Wednesday, February 25, 2009

Jumping Off The Master Cleanse Bridge

It wasn't long after the new year that the topic of cleansing became de rigueur at work.  If someone in the building wasn't mid-cleanse, someone's wife was, or a candidate was, and pretty soon my work partner Lauren was carving away ten days at the beginning of February to enter The Master Cleanse.  

The Master Cleanse is a liquid diet created almost 70 years ago by Stanley Burroughs, who may not have been a pioneer in fad diets, but certainly made his mark on the fashion and entertainment industry of this decade after Beyonce's remarkable 22-pound-in-14-day loss for her role in Dreamgirls.  During the cleanse, you spend 10 days or more on a tonic of organic lemon juice, grade B maple syrup, and cayenne pepper.  These days are to be bookmarked by a couple days of juicing/raw foods in an effort to prevent system shock going in and out of the cleanse.

Watching Lauren, the perennial optimist, moon over the magical effects of the cleanse before, during and after her journey, I found myself losing my trademark skepticism.  Lauren felt like she had re-calibrated her entire body: I wanted to feel my body re-calibrate.  Lauren lost 10 pounds: I wanted to lose 10 pounds.  Lauren fell in love during her cleanse: I wanted to fit into all those pants I've bought on faith of finally getting in shape.  I thought about it a lot.  How fast does 10 days go by anyway?  I finally got to where I couldn't get the cleanse out of my mind, so I chose a day (a Saturday), read a few websites (though none of the warnings), found the best price on organic lemons and grade B maple syrup (People's Co-op), and had a final meal of braised kale and popcorn.    Also to my credit, I withdrew on coffee and sugar the week before.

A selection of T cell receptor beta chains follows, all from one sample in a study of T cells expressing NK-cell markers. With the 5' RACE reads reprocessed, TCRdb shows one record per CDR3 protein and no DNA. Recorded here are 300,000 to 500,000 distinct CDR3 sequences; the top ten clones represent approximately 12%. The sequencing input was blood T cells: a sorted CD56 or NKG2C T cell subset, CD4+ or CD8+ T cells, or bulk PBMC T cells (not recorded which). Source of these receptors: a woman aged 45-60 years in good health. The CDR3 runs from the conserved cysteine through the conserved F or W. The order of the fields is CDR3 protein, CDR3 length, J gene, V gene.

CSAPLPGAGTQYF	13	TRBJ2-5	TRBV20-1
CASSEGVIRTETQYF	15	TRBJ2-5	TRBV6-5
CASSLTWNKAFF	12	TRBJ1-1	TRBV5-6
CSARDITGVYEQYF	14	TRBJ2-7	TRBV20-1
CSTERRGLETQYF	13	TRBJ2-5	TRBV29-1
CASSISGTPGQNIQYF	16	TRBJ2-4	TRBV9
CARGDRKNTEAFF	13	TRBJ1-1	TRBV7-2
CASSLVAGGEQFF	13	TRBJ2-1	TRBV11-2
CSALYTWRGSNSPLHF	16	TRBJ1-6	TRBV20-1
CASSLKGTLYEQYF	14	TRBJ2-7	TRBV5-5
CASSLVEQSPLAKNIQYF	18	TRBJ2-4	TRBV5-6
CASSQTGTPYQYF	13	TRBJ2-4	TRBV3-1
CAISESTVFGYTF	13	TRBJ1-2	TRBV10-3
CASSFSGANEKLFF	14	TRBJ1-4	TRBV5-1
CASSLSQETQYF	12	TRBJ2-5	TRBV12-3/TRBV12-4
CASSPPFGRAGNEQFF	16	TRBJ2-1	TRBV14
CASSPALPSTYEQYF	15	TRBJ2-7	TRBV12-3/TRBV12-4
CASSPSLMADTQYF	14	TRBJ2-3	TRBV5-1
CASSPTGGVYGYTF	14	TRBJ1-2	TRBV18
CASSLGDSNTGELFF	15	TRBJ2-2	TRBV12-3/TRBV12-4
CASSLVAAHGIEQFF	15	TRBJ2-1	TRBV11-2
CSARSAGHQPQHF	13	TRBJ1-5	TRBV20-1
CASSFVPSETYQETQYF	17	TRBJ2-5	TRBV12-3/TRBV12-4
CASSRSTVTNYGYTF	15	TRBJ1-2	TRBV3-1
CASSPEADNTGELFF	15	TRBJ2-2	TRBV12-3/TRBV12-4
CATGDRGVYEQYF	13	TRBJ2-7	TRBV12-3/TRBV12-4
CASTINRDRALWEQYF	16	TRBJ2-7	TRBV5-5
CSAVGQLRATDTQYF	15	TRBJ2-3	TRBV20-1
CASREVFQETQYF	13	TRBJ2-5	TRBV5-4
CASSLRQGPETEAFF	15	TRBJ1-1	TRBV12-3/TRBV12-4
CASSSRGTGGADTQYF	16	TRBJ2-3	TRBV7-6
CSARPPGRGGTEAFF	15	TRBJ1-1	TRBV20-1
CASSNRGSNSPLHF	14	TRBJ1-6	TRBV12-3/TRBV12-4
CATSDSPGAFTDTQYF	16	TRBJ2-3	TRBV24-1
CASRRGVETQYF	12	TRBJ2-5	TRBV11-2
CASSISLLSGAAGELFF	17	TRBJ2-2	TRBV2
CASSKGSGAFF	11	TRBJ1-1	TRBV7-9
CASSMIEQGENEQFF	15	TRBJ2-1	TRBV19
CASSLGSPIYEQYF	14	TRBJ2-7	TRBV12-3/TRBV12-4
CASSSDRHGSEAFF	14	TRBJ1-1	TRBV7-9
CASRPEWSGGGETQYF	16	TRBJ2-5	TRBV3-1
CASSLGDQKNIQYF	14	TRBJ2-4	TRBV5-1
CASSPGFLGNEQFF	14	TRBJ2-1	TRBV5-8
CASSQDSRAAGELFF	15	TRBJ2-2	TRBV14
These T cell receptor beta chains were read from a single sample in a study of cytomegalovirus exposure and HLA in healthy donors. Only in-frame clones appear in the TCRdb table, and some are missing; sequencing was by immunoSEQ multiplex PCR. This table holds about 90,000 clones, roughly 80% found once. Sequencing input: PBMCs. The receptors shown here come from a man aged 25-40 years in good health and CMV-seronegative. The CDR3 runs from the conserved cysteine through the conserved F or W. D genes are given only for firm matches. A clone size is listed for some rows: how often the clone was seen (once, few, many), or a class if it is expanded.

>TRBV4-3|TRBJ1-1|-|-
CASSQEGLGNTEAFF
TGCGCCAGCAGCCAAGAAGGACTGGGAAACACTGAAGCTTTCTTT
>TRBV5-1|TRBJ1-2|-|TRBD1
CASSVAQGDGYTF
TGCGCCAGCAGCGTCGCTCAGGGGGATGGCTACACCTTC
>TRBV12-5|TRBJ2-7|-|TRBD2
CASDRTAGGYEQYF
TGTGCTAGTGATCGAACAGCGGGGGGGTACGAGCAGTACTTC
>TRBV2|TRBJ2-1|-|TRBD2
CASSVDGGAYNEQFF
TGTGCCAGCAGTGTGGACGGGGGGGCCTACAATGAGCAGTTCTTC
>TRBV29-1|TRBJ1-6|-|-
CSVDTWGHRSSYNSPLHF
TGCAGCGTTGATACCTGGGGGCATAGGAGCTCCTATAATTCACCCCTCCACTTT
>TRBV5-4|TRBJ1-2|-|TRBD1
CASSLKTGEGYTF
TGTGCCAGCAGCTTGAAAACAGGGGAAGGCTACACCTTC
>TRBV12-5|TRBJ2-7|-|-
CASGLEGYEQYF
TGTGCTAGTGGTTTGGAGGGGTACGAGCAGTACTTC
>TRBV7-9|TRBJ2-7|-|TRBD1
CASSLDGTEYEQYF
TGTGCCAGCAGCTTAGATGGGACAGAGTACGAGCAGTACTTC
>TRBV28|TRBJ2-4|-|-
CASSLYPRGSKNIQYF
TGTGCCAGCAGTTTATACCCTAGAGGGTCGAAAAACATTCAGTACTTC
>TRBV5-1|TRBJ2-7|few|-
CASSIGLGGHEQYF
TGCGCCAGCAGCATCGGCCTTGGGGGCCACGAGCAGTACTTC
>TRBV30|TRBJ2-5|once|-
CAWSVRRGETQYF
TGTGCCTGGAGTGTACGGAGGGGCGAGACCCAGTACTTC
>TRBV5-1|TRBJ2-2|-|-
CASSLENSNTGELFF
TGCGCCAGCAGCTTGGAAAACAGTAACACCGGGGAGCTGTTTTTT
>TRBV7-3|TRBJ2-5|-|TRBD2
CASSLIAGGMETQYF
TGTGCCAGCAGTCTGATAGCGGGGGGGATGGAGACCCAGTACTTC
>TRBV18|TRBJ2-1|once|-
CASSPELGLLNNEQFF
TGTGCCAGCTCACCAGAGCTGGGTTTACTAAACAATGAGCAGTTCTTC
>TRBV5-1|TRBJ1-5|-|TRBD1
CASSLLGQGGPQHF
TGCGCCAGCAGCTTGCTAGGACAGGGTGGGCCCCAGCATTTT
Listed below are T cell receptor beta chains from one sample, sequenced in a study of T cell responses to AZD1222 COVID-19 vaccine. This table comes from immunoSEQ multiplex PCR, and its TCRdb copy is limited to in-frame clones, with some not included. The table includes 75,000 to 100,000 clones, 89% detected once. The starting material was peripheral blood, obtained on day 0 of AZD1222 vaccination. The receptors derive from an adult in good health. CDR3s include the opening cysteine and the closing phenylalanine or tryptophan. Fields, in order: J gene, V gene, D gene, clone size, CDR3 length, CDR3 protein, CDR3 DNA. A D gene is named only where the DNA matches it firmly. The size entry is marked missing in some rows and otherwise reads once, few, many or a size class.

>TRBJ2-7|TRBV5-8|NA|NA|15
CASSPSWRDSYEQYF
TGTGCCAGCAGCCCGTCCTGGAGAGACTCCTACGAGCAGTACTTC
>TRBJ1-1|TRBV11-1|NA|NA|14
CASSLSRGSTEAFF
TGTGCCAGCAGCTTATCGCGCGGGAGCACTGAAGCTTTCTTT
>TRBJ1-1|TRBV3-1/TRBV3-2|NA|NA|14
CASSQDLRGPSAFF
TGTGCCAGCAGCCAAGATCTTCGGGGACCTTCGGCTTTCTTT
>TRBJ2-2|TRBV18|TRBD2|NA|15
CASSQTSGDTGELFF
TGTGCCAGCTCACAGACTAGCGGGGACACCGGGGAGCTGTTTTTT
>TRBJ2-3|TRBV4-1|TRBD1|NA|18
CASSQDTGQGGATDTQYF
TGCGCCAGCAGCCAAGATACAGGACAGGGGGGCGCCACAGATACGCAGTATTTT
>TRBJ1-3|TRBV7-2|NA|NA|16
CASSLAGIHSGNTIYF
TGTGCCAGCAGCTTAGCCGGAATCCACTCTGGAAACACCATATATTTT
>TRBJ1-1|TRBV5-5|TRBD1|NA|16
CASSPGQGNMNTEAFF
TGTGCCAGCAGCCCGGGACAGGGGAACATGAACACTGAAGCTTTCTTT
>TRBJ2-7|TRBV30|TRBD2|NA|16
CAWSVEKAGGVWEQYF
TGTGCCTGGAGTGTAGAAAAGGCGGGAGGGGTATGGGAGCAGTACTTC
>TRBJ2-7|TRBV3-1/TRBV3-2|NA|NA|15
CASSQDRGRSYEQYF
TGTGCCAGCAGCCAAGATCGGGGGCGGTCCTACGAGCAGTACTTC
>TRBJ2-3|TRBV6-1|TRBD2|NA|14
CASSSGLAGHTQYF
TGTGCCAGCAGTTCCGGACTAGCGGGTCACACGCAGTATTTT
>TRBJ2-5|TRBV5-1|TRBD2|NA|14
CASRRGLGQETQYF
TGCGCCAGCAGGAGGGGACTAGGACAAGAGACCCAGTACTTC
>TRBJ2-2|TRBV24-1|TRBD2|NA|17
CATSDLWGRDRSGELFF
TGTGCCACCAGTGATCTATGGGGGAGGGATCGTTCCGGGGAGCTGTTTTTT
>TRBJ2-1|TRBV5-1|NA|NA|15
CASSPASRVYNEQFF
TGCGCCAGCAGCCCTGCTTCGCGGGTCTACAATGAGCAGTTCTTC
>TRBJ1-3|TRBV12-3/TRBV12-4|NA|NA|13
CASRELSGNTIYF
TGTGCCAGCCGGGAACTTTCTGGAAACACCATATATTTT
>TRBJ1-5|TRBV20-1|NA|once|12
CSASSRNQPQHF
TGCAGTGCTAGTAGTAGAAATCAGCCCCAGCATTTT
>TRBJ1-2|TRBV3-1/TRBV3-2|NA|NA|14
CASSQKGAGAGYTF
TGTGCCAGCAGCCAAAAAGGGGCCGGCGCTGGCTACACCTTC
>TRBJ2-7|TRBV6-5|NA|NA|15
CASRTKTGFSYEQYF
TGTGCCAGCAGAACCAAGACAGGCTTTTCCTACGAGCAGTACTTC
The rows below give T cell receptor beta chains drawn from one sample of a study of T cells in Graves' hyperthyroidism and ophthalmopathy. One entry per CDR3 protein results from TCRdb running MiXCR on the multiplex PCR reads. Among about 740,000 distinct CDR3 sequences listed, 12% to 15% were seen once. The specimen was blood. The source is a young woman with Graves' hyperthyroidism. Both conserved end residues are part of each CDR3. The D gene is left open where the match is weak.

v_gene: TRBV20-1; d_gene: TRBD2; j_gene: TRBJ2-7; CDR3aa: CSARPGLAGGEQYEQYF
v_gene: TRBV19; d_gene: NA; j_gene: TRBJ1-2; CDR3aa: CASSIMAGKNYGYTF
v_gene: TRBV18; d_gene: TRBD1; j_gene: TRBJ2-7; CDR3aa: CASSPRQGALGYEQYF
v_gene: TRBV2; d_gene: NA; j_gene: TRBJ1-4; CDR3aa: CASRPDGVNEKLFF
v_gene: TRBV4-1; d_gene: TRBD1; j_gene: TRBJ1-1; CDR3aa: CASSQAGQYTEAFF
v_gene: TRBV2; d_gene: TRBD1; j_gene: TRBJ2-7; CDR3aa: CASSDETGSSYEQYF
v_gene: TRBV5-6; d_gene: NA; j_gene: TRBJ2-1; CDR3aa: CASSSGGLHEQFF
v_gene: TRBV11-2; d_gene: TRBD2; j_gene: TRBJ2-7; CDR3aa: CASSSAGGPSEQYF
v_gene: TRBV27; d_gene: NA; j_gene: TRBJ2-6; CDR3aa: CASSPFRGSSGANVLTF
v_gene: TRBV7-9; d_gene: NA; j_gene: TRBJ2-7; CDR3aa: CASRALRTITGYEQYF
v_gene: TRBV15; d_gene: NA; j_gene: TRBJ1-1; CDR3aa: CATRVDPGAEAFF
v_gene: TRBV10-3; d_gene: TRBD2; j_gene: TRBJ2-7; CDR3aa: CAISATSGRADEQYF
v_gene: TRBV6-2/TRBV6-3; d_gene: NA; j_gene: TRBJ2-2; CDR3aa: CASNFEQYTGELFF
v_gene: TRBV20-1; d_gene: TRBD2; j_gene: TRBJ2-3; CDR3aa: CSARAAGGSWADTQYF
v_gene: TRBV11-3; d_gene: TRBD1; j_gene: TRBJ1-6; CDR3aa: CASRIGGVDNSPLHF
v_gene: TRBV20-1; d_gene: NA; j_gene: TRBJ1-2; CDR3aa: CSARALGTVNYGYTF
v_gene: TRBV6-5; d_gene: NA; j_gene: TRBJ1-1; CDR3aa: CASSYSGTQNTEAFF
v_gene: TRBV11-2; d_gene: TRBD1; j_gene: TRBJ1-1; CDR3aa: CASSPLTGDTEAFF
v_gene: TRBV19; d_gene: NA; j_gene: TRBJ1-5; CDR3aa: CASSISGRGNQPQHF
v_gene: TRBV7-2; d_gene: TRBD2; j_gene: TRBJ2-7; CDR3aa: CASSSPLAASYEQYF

Challenging? Yes. Stupid? Yes.  Enlightening? Yes. Depriving oneself of their raison d'etre (in my case, not just eating and cooking but thinking on, researching and discussing food) has led to some intense moments of introspection...and boredom, loneliness, and despondency.  First and foremost, most social interaction revolves around food.  Or alcohol.  Or coffee.  Take away eating and drinking,  you take away visiting with friends.  I venture to say that at this point in my life I'm almost purely a food-socializer.  I don't go to shows, readings or lectures, I go out to dinner or I orchestrate gatherings around food.   Sure, ten days can go by in regular life without a dinner party or restaurant rendezvous, but without a friendly coffee or quick trip to the rice-and-bean cart at lunch?   Secondly, when I am home alone, in my element, well if the tv isn't on, I'm usually reading a cookbook, food magazine or curating my recipe collection.  And when I'm not doing that, I'm probably cooking something.   Which brings me back to the impetus for the cleanse in the first place--to live without food for some time is to realize its importance, and hopefully to raise it to a more esteemed level.  Separating it's superficial hold over me as a compulsive obsession and giving it the thoughtful attention it deserves.  Learning the difference, possibly for the first time, between authentic hunger and boredom.  

What I've learned: in regular life, I'm often not as hungry as I think I am.  Also, I do enjoy a certain feeling of internal cleanliness, though all told, I think I'm pretty goddam healthy with a balanced diet that does include wheat, dairy and meat. It's towards the end of Day 8, with 2 more days (plus tonight-and night is always the hardest time) to get through.  Though I've been taking this journey literally one hour at a time, I do believe I'll make it to day ten, unless my fear of success prevents me from meeting that feat.  

Monday, February 9, 2009

Refrigerator Gumbo